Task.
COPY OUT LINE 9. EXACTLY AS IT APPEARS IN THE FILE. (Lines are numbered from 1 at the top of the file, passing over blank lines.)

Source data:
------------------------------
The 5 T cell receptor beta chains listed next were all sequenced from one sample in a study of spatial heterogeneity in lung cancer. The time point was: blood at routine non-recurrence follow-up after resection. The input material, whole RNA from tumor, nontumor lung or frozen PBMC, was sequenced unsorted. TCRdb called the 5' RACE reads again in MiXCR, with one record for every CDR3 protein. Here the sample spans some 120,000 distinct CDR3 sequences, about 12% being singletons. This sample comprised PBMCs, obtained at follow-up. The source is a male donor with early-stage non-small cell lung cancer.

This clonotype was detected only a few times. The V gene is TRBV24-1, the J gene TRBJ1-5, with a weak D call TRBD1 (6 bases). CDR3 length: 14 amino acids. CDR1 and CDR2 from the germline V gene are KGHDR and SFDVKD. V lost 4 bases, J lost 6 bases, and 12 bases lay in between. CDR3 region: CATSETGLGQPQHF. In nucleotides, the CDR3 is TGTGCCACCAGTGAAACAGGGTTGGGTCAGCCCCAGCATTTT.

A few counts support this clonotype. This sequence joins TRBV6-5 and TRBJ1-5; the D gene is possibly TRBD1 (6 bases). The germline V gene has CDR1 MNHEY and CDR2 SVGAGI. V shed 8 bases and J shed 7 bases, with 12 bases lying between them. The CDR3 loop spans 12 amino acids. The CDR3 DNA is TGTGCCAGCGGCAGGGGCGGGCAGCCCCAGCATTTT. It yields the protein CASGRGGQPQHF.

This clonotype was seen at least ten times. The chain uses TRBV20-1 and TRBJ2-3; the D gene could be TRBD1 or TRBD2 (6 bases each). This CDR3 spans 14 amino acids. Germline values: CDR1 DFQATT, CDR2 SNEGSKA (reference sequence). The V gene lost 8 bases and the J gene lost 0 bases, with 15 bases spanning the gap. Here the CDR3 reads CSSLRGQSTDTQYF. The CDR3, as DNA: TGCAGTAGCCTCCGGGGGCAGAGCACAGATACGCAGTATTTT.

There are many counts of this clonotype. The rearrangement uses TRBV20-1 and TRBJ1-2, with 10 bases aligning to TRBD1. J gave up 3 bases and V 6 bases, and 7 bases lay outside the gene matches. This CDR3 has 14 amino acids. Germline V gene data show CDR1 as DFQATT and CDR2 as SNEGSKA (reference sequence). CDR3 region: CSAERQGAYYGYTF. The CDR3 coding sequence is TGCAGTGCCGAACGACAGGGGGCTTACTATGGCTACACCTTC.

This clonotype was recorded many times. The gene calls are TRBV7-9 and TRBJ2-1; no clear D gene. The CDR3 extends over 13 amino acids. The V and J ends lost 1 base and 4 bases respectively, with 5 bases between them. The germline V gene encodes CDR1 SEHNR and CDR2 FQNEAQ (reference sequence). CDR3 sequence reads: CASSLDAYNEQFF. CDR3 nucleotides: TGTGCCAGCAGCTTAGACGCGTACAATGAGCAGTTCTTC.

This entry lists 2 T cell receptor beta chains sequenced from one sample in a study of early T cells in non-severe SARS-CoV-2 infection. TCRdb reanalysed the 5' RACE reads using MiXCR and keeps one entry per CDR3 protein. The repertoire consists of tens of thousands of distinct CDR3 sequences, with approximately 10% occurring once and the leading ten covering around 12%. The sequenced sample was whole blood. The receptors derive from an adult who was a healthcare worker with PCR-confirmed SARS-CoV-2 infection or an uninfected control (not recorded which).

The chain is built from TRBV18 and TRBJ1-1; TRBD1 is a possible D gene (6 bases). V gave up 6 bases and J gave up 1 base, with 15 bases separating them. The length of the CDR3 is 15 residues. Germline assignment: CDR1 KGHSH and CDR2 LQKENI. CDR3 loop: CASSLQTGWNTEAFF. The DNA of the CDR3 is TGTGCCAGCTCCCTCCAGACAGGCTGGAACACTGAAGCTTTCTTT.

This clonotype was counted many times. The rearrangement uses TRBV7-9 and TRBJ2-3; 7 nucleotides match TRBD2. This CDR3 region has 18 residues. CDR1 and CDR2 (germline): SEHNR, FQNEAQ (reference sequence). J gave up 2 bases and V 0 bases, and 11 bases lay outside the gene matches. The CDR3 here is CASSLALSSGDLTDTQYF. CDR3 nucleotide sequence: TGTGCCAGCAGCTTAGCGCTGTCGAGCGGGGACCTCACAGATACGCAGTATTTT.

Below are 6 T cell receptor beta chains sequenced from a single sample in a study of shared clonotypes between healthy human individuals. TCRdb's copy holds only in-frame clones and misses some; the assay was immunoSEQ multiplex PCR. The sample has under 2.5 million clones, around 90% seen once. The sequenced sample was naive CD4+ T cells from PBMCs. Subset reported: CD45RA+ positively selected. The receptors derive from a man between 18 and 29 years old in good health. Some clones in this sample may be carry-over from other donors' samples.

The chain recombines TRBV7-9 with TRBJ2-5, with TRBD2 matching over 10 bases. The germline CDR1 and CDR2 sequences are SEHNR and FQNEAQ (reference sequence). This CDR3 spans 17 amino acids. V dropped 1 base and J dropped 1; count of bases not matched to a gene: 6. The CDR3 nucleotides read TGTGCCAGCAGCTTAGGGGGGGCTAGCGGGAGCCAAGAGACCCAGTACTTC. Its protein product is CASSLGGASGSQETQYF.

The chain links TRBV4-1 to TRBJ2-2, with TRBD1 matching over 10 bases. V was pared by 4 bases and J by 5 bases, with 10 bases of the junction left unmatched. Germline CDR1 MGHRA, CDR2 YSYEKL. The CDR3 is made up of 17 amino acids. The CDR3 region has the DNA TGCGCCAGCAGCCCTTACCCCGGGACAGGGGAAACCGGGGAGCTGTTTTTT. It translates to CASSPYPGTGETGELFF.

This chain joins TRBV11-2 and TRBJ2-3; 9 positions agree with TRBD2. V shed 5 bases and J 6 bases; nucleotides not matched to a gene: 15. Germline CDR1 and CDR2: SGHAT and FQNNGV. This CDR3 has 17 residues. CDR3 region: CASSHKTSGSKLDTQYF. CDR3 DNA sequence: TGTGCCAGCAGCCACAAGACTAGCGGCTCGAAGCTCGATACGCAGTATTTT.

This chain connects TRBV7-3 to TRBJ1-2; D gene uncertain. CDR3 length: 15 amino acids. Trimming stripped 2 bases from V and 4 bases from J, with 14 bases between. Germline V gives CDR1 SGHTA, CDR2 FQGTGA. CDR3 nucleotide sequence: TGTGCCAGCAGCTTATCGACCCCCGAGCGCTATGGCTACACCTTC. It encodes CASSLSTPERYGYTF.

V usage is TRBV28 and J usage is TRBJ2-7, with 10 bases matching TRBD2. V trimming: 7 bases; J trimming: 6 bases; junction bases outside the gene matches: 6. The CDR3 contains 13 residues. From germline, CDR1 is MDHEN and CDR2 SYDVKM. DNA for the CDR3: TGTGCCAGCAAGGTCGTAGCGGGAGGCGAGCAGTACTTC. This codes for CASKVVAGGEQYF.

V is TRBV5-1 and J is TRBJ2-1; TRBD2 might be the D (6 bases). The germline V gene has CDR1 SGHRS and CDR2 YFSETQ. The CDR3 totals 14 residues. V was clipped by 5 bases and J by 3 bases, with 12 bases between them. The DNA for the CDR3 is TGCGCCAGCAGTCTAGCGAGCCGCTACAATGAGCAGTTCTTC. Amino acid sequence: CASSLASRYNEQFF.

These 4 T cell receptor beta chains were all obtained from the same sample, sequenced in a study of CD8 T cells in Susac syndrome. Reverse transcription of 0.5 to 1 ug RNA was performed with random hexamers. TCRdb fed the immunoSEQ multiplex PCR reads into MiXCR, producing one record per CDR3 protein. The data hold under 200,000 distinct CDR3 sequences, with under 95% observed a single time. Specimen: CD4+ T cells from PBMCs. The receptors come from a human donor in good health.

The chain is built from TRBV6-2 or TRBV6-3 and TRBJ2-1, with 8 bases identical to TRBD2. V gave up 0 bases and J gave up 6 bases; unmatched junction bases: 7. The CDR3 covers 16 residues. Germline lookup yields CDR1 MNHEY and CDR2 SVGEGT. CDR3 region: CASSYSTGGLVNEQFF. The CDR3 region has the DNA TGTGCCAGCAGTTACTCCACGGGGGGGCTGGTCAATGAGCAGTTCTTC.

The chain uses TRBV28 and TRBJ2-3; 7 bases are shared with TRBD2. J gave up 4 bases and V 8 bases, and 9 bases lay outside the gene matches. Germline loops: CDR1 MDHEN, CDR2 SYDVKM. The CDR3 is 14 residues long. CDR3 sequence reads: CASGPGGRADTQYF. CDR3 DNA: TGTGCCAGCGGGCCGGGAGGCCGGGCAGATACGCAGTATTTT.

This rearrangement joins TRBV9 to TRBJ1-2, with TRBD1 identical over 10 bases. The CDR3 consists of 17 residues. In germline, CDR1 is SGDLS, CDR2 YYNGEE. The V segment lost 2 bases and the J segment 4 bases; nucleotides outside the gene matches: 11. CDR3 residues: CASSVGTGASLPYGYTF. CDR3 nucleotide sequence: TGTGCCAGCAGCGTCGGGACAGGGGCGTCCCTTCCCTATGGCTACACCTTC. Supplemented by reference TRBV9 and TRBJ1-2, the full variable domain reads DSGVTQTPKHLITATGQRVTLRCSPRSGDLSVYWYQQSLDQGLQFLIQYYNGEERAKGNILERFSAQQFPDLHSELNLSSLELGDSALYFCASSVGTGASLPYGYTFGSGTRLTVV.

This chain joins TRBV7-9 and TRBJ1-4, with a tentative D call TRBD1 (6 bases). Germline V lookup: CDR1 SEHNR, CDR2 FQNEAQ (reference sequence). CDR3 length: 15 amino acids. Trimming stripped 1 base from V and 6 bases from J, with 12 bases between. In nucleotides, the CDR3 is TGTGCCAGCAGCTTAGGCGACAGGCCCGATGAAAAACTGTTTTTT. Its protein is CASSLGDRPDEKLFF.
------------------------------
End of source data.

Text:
This clonotype was counted many times. The rearrangement uses TRBV7-9 and TRBJ2-3; 7 nucleotides match TRBD2. This CDR3 region has 18 residues. CDR1 and CDR2 (germline): SEHNR, FQNEAQ (reference sequence). J gave up 2 bases and V 0 bases, and 11 bases lay outside the gene matches. The CDR3 here is CASSLALSSGDLTDTQYF. CDR3 nucleotide sequence: TGTGCCAGCAGCTTAGCGCTGTCGAGCGGGGACCTCACAGATACGCAGTATTTT.